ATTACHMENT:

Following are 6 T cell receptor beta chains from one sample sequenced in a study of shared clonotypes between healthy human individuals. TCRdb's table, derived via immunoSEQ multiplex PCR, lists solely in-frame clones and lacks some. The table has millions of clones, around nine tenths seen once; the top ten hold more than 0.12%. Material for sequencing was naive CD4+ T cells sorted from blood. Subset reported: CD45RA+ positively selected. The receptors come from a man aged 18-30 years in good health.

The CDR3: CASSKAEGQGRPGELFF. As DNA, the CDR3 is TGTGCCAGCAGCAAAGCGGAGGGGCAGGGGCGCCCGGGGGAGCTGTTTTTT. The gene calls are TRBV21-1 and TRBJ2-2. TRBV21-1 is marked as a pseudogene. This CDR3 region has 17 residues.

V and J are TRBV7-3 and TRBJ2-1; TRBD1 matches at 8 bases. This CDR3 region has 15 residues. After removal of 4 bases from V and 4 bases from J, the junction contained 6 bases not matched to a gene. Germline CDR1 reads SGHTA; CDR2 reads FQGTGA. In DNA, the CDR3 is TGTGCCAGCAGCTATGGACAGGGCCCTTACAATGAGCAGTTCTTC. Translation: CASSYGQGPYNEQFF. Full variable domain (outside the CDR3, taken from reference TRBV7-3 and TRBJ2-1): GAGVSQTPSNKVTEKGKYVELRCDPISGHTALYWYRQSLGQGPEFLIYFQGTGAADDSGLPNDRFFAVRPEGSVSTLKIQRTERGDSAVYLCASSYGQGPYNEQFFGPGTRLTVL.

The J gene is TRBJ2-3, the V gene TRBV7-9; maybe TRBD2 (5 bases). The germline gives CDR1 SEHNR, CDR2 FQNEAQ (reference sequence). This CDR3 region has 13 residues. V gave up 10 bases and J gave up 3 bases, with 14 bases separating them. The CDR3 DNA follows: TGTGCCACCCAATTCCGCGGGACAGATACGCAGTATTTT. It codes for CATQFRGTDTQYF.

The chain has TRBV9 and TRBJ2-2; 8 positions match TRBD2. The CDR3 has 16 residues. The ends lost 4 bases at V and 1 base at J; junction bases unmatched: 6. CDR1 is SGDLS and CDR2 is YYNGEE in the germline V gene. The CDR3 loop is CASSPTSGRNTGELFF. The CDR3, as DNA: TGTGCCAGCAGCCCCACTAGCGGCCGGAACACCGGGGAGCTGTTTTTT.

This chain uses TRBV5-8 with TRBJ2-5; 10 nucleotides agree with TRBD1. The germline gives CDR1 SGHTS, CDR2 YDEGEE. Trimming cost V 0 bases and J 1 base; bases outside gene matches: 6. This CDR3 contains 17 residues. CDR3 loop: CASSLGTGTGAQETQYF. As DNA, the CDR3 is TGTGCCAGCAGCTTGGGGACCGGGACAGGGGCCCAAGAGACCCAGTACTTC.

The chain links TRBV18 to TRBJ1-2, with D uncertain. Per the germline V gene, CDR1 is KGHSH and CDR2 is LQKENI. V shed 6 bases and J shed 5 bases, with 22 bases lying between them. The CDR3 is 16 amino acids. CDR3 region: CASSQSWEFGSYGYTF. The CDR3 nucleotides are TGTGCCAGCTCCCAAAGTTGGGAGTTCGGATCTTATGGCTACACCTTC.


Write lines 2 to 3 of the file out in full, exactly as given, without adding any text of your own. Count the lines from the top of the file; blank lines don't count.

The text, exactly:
The CDR3: CASSKAEGQGRPGELFF. As DNA, the CDR3 is TGTGCCAGCAGCAAAGCGGAGGGGCAGGGGCGCCCGGGGGAGCTGTTTTTT. The gene calls are TRBV21-1 and TRBJ2-2. TRBV21-1 is marked as a pseudogene. This CDR3 region has 17 residues.

V and J are TRBV7-3 and TRBJ2-1; TRBD1 matches at 8 bases. This CDR3 region has 15 residues. After removal of 4 bases from V and 4 bases from J, the junction contained 6 bases not matched to a gene. Germline CDR1 reads SGHTA; CDR2 reads FQGTGA. In DNA, the CDR3 is TGTGCCAGCAGCTATGGACAGGGCCCTTACAATGAGCAGTTCTTC. Translation: CASSYGQGPYNEQFF. Full variable domain (outside the CDR3, taken from reference TRBV7-3 and TRBJ2-1): GAGVSQTPSNKVTEKGKYVELRCDPISGHTALYWYRQSLGQGPEFLIYFQGTGAADDSGLPNDRFFAVRPEGSVSTLKIQRTERGDSAVYLCASSYGQGPYNEQFFGPGTRLTVL.